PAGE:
• film

Scribe Producers' Forum

Fatal Assistance

Get Tickets
Tuesday 2/4
8:00 pm
$10 General Public
$7 Students & Seniors
$5 Members of IHP or Scribe
FREE Students, Faculty, & Staff of Swarthmore or Temple

FOR FILMS AND EVENTS PRESENTED BY IHP, Tickets ARE Also Available From the IHP Box Office, which is normally open Tue-Sat from noon-8pm (or, for events outside of those times, from one hour before until one hour after the scheduled starting time).  
call 215.895.6590. 

dir. Raoul Peck, Haiti, 2013, 99 min.

With director Raoul Peck in person!

Raoul Peck takes us on a two-year journey inside the challenging, contradictory, and colossal rebuilding efforts in post-earthquake Haiti. Through its provocative and radical point of view, Fatal Assistance offers a devastating indictment of the international community’s post-disaster idealism. The film dives headlong into the complexity of the reconstruction process and the practice and impact of worldwide humanitarian and development aid, revealing the disturbing extent of a general failure. We learn that a major portion of the money pledged to Haiti was never disbursed, nor made it into the actual reconstruction. Fatal Assistance leads us to one clear conclusion: current aid policies and practices in Haiti need to stop immediately.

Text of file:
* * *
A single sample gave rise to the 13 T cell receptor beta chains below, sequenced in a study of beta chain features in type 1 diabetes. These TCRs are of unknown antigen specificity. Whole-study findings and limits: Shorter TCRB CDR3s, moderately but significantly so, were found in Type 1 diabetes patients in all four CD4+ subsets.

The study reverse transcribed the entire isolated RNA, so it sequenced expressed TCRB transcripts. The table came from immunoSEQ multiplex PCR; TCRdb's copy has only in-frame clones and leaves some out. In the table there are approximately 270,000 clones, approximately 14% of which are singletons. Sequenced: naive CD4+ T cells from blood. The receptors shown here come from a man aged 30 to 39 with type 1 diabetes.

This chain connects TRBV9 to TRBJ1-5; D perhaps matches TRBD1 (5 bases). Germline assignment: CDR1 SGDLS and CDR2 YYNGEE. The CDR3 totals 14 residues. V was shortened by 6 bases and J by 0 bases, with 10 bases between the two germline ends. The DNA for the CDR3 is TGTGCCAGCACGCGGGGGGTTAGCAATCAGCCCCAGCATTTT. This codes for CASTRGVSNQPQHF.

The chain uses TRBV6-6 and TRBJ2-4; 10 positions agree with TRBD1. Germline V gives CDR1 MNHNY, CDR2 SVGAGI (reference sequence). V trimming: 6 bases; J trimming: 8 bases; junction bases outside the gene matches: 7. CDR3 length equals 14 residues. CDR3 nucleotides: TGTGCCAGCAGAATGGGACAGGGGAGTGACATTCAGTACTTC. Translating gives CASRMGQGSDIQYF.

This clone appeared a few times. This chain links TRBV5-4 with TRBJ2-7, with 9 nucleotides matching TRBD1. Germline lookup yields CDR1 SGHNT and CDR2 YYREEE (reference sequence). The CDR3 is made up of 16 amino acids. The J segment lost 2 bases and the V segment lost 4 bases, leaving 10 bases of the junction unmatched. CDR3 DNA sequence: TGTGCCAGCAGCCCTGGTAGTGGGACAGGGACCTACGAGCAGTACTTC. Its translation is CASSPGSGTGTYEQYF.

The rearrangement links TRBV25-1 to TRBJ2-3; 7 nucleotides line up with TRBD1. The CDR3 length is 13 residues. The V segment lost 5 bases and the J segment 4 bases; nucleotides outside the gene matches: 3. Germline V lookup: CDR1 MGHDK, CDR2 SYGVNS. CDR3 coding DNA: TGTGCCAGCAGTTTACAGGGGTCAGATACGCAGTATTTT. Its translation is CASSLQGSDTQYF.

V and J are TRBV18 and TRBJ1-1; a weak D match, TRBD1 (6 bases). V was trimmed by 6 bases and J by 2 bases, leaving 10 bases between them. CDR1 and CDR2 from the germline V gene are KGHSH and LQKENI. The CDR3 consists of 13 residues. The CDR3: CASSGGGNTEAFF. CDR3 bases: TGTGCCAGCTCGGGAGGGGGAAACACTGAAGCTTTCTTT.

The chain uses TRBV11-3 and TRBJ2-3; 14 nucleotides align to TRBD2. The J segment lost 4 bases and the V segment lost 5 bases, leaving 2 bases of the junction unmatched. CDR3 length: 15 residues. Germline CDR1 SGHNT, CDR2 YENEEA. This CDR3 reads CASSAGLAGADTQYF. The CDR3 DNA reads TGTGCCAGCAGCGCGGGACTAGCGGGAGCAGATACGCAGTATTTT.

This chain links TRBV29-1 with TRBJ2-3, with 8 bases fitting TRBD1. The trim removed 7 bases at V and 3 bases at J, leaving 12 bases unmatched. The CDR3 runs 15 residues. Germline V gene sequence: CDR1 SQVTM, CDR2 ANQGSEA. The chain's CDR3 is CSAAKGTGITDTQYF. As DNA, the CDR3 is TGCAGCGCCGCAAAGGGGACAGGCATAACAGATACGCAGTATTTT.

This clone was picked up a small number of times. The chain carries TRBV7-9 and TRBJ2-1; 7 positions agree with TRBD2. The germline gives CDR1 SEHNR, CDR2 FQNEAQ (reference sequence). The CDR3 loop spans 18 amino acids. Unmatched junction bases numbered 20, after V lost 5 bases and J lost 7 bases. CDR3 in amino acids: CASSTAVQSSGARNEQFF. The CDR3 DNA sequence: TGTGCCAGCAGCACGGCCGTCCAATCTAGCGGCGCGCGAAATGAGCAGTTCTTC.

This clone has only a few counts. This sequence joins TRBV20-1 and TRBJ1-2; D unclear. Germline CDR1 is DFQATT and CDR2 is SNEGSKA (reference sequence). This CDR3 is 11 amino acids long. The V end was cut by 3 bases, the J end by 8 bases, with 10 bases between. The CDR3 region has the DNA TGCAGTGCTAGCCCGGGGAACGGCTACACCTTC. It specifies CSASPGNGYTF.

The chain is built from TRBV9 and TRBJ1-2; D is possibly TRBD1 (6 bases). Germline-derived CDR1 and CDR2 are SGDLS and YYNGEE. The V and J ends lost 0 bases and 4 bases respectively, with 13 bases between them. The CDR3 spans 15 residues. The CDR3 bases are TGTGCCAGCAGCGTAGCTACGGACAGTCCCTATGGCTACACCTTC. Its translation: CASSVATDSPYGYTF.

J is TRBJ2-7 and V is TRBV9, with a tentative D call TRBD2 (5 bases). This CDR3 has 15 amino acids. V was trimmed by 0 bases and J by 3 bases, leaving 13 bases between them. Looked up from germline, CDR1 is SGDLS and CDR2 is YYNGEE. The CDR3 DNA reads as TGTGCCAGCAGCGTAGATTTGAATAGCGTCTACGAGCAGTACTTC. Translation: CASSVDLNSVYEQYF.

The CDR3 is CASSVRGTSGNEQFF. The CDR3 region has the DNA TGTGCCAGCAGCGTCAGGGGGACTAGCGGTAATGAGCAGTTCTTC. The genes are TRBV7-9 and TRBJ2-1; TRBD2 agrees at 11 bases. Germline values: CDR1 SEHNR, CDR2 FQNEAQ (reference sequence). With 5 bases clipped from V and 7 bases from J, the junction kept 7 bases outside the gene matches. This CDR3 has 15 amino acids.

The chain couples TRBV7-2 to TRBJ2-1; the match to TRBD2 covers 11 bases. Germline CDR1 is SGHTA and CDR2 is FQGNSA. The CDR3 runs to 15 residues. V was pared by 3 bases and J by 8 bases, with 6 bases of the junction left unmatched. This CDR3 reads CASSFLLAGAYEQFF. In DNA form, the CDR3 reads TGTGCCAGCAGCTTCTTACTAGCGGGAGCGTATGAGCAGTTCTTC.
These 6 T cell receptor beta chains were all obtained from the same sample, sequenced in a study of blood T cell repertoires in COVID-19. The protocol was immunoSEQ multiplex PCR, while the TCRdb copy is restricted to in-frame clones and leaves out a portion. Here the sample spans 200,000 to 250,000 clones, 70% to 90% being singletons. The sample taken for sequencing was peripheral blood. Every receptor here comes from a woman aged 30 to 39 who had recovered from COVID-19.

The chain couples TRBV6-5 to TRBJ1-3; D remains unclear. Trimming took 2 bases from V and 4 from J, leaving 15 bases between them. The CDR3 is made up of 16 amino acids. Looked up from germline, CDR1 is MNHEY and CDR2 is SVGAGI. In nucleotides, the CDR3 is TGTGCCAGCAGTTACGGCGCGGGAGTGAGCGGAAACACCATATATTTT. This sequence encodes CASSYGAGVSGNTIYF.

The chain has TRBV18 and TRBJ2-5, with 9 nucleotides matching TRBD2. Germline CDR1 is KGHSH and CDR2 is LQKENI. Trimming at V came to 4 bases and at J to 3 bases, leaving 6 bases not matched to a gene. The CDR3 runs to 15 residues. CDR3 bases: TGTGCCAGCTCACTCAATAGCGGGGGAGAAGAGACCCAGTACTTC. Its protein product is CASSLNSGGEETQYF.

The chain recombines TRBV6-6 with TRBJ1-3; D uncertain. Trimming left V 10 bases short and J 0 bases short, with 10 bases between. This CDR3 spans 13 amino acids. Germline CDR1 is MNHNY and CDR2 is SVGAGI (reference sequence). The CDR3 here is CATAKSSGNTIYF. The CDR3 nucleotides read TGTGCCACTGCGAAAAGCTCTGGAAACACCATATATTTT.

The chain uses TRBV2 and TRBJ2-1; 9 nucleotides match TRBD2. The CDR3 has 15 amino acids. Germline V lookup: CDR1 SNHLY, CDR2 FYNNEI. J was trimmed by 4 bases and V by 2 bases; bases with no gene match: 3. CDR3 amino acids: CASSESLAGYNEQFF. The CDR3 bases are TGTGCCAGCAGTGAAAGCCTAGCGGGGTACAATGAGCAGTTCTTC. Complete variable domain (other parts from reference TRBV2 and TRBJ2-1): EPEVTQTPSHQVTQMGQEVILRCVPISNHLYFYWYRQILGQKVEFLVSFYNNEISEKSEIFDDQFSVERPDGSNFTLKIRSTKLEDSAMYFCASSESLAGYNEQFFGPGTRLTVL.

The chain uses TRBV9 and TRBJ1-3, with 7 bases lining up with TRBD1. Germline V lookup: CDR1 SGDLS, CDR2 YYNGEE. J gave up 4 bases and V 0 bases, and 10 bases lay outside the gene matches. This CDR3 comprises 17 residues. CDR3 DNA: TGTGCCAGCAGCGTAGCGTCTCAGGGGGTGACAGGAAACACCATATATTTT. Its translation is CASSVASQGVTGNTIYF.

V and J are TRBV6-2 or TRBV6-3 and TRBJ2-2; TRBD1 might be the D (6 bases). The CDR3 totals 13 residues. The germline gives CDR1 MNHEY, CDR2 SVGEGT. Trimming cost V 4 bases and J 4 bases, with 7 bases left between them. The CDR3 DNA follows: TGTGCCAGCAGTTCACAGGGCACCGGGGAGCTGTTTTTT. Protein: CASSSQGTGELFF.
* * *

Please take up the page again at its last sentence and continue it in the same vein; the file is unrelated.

Raoul Peck was born in Haiti, raised in Zaire (Congo) and France. HIs film credits include short experimental works, socio-political documentaries, and features based on fact as well as fiction. His feature L'homme sur les quais(1993) (The Man by the Shore) was the first Haitian film to be released in theatres in the United States and was selected for competition at the 1993 Cannes Film Festival. His feature Lumumba (2000) screened in Director’s Fortnight, Cannes Film Festival, 2000. It also aired on HBO along with Sometimes in April, his powerful narrative on Rwandan genocide. His present work-in-progress is a documentary on the late author/activist James Baldwin.

A true internationalist, Peck divides his time between Europe and the United States and for a brief time in the 1990s he served as Haiti's Minister of Culture. In 1994 he was awarded the Nestor Almendros Prize by the Human Rights Watch in New York; and in 2001 he received the organization's Lifetime Achievement Award.

In January 2010, he was appointed Chairman of the École Nationale Supérieure des Métiers de l'Image et du Son (Le Fémis), the prestigious French national film school.